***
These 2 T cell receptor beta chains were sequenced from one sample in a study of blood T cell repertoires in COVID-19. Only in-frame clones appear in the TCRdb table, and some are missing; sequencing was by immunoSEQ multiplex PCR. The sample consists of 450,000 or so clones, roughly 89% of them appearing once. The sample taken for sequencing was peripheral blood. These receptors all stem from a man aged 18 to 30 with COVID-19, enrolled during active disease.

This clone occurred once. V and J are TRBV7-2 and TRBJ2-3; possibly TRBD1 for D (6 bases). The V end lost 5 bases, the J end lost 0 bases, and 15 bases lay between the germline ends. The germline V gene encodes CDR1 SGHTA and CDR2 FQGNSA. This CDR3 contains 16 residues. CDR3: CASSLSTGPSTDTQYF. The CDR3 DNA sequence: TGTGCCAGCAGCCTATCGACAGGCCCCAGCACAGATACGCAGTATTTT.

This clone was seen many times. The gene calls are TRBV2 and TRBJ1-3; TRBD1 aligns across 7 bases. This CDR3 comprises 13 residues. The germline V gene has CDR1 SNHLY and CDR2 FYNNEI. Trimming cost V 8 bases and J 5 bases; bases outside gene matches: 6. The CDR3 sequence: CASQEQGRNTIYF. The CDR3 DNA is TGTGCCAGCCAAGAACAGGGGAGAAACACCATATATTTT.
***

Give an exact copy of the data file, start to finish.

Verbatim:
These 2 T cell receptor beta chains were sequenced from one sample in a study of blood T cell repertoires in COVID-19. Only in-frame clones appear in the TCRdb table, and some are missing; sequencing was by immunoSEQ multiplex PCR. The sample consists of 450,000 or so clones, roughly 89% of them appearing once. The sample taken for sequencing was peripheral blood. These receptors all stem from a man aged 18 to 30 with COVID-19, enrolled during active disease.

This clone occurred once. V and J are TRBV7-2 and TRBJ2-3; possibly TRBD1 for D (6 bases). The V end lost 5 bases, the J end lost 0 bases, and 15 bases lay between the germline ends. The germline V gene encodes CDR1 SGHTA and CDR2 FQGNSA. This CDR3 contains 16 residues. CDR3: CASSLSTGPSTDTQYF. The CDR3 DNA sequence: TGTGCCAGCAGCCTATCGACAGGCCCCAGCACAGATACGCAGTATTTT.

This clone was seen many times. The gene calls are TRBV2 and TRBJ1-3; TRBD1 aligns across 7 bases. This CDR3 comprises 13 residues. The germline V gene has CDR1 SNHLY and CDR2 FYNNEI. Trimming cost V 8 bases and J 5 bases; bases outside gene matches: 6. The CDR3 sequence: CASQEQGRNTIYF. The CDR3 DNA is TGTGCCAGCCAAGAACAGGGGAGAAACACCATATATTTT.